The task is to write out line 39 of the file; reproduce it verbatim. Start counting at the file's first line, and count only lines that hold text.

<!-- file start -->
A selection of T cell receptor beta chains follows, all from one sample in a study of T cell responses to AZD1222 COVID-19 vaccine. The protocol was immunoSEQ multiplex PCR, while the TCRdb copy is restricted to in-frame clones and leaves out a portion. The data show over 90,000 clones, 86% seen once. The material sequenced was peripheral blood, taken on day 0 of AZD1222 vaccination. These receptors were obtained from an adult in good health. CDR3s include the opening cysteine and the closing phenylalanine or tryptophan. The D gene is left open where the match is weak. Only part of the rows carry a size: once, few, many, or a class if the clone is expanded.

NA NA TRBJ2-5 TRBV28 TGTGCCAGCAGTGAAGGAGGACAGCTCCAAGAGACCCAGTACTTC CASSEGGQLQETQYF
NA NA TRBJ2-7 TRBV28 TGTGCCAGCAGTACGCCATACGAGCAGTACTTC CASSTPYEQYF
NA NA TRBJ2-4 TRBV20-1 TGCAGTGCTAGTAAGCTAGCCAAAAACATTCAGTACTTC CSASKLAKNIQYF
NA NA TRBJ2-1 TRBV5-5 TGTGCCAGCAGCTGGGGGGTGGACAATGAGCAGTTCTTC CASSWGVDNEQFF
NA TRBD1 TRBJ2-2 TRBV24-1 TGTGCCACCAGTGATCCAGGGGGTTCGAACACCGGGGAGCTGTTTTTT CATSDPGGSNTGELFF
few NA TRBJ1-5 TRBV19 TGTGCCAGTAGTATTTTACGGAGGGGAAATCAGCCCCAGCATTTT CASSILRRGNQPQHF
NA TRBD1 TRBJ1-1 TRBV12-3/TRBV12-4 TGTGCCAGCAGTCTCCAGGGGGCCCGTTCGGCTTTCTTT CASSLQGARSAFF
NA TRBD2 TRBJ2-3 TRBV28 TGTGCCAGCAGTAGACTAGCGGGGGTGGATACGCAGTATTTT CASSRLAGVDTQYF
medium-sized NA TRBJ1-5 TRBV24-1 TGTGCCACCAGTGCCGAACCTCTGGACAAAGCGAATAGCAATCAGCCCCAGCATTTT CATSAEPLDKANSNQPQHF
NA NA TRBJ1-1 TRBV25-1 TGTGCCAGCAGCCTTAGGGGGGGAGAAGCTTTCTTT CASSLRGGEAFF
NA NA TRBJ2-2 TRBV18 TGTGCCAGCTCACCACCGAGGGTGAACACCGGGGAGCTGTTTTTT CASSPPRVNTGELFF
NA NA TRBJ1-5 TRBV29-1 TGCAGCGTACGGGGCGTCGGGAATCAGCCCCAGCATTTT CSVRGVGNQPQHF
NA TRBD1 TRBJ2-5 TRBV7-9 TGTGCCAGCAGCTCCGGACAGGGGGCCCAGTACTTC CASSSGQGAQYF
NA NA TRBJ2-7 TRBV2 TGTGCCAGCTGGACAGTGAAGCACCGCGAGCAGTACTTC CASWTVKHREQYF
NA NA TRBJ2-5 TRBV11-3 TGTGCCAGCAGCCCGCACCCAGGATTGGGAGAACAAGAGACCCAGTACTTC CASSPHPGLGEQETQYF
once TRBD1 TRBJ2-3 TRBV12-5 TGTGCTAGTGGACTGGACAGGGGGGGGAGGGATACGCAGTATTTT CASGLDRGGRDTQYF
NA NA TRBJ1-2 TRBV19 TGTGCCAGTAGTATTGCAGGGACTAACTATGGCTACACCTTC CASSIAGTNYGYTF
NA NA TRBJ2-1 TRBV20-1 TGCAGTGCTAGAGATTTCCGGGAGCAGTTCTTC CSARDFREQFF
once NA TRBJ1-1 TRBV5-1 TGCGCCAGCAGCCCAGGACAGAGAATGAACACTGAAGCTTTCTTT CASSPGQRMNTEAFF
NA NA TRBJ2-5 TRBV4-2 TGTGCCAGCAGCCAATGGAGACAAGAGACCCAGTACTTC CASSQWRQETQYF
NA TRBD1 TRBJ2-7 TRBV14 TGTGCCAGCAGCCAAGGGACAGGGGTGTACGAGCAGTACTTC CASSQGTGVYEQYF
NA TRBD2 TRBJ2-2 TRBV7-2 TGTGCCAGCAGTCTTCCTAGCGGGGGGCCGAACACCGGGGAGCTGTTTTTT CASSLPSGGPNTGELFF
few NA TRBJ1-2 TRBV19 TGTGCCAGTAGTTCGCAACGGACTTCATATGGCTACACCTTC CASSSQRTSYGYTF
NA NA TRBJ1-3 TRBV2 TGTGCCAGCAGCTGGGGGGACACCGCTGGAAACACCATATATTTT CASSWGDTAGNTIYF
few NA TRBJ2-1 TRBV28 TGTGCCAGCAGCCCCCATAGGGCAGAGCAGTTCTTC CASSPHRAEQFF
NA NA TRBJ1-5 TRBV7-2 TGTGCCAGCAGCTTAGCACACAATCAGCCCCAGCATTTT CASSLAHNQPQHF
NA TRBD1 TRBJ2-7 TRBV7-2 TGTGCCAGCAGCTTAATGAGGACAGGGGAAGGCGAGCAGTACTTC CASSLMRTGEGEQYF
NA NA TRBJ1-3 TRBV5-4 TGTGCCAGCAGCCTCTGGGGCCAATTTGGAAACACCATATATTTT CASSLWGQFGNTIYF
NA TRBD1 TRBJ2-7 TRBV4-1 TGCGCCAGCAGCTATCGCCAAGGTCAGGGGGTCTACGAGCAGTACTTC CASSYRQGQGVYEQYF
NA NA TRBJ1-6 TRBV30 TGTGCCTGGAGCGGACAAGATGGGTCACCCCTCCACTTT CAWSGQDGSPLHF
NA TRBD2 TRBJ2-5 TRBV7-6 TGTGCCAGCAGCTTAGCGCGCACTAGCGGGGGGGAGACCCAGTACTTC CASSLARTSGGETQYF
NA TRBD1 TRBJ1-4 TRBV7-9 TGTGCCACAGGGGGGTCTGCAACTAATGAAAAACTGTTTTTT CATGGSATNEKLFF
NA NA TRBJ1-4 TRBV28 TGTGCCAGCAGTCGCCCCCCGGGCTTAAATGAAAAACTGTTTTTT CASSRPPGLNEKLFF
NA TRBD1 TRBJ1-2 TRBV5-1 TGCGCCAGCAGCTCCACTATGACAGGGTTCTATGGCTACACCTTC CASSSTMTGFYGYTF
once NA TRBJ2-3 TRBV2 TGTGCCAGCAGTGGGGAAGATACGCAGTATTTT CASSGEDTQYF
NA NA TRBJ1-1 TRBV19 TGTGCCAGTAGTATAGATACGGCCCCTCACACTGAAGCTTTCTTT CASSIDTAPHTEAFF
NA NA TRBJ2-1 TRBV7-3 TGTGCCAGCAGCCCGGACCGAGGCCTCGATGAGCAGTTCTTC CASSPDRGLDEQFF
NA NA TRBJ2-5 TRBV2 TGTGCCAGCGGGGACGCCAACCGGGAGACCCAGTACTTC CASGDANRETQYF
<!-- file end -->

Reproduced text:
NA NA TRBJ2-5 TRBV2 TGTGCCAGCGGGGACGCCAACCGGGAGACCCAGTACTTC CASGDANRETQYF